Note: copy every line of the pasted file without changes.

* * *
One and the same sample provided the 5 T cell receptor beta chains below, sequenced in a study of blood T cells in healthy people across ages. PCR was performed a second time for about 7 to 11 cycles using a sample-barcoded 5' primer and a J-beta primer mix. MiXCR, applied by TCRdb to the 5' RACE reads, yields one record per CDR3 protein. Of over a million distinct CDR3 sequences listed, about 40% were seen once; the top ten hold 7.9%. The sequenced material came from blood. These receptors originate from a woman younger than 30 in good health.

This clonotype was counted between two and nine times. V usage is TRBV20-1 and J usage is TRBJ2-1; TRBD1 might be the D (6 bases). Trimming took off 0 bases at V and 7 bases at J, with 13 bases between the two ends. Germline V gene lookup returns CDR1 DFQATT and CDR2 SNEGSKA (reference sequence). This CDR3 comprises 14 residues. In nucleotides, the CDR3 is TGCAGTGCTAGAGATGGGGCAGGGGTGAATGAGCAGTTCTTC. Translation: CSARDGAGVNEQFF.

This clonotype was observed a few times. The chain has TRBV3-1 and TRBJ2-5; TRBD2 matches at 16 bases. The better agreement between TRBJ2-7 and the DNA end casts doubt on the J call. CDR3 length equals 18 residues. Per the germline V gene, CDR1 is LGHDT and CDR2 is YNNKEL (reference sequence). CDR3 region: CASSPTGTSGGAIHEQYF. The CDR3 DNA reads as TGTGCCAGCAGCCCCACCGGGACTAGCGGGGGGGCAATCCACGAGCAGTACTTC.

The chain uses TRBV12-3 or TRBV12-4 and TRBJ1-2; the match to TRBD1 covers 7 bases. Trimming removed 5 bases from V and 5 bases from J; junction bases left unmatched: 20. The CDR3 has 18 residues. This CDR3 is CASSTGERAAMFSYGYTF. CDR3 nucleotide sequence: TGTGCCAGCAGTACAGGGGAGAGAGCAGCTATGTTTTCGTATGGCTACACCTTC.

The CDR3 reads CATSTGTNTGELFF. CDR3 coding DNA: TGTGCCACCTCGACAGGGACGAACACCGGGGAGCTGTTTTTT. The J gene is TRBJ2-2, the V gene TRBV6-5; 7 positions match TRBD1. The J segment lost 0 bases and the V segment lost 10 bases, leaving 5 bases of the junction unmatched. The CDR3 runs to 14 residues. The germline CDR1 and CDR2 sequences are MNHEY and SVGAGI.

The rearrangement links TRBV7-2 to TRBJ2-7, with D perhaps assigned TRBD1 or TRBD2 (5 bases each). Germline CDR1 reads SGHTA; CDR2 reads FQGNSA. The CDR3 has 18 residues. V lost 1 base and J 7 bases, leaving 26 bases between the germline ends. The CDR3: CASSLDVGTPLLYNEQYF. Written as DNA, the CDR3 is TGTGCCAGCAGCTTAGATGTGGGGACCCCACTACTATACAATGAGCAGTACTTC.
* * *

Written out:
One and the same sample provided the 5 T cell receptor beta chains below, sequenced in a study of blood T cells in healthy people across ages. PCR was performed a second time for about 7 to 11 cycles using a sample-barcoded 5' primer and a J-beta primer mix. MiXCR, applied by TCRdb to the 5' RACE reads, yields one record per CDR3 protein. Of over a million distinct CDR3 sequences listed, about 40% were seen once; the top ten hold 7.9%. The sequenced material came from blood. These receptors originate from a woman younger than 30 in good health.

This clonotype was counted between two and nine times. V usage is TRBV20-1 and J usage is TRBJ2-1; TRBD1 might be the D (6 bases). Trimming took off 0 bases at V and 7 bases at J, with 13 bases between the two ends. Germline V gene lookup returns CDR1 DFQATT and CDR2 SNEGSKA (reference sequence). This CDR3 comprises 14 residues. In nucleotides, the CDR3 is TGCAGTGCTAGAGATGGGGCAGGGGTGAATGAGCAGTTCTTC. Translation: CSARDGAGVNEQFF.

This clonotype was observed a few times. The chain has TRBV3-1 and TRBJ2-5; TRBD2 matches at 16 bases. The better agreement between TRBJ2-7 and the DNA end casts doubt on the J call. CDR3 length equals 18 residues. Per the germline V gene, CDR1 is LGHDT and CDR2 is YNNKEL (reference sequence). CDR3 region: CASSPTGTSGGAIHEQYF. The CDR3 DNA reads as TGTGCCAGCAGCCCCACCGGGACTAGCGGGGGGGCAATCCACGAGCAGTACTTC.

The chain uses TRBV12-3 or TRBV12-4 and TRBJ1-2; the match to TRBD1 covers 7 bases. Trimming removed 5 bases from V and 5 bases from J; junction bases left unmatched: 20. The CDR3 has 18 residues. This CDR3 is CASSTGERAAMFSYGYTF. CDR3 nucleotide sequence: TGTGCCAGCAGTACAGGGGAGAGAGCAGCTATGTTTTCGTATGGCTACACCTTC.

The CDR3 reads CATSTGTNTGELFF. CDR3 coding DNA: TGTGCCACCTCGACAGGGACGAACACCGGGGAGCTGTTTTTT. The J gene is TRBJ2-2, the V gene TRBV6-5; 7 positions match TRBD1. The J segment lost 0 bases and the V segment lost 10 bases, leaving 5 bases of the junction unmatched. The CDR3 runs to 14 residues. The germline CDR1 and CDR2 sequences are MNHEY and SVGAGI.

The rearrangement links TRBV7-2 to TRBJ2-7, with D perhaps assigned TRBD1 or TRBD2 (5 bases each). Germline CDR1 reads SGHTA; CDR2 reads FQGNSA. The CDR3 has 18 residues. V lost 1 base and J 7 bases, leaving 26 bases between the germline ends. The CDR3: CASSLDVGTPLLYNEQYF. Written as DNA, the CDR3 is TGTGCCAGCAGCTTAGATGTGGGGACCCCACTACTATACAATGAGCAGTACTTC.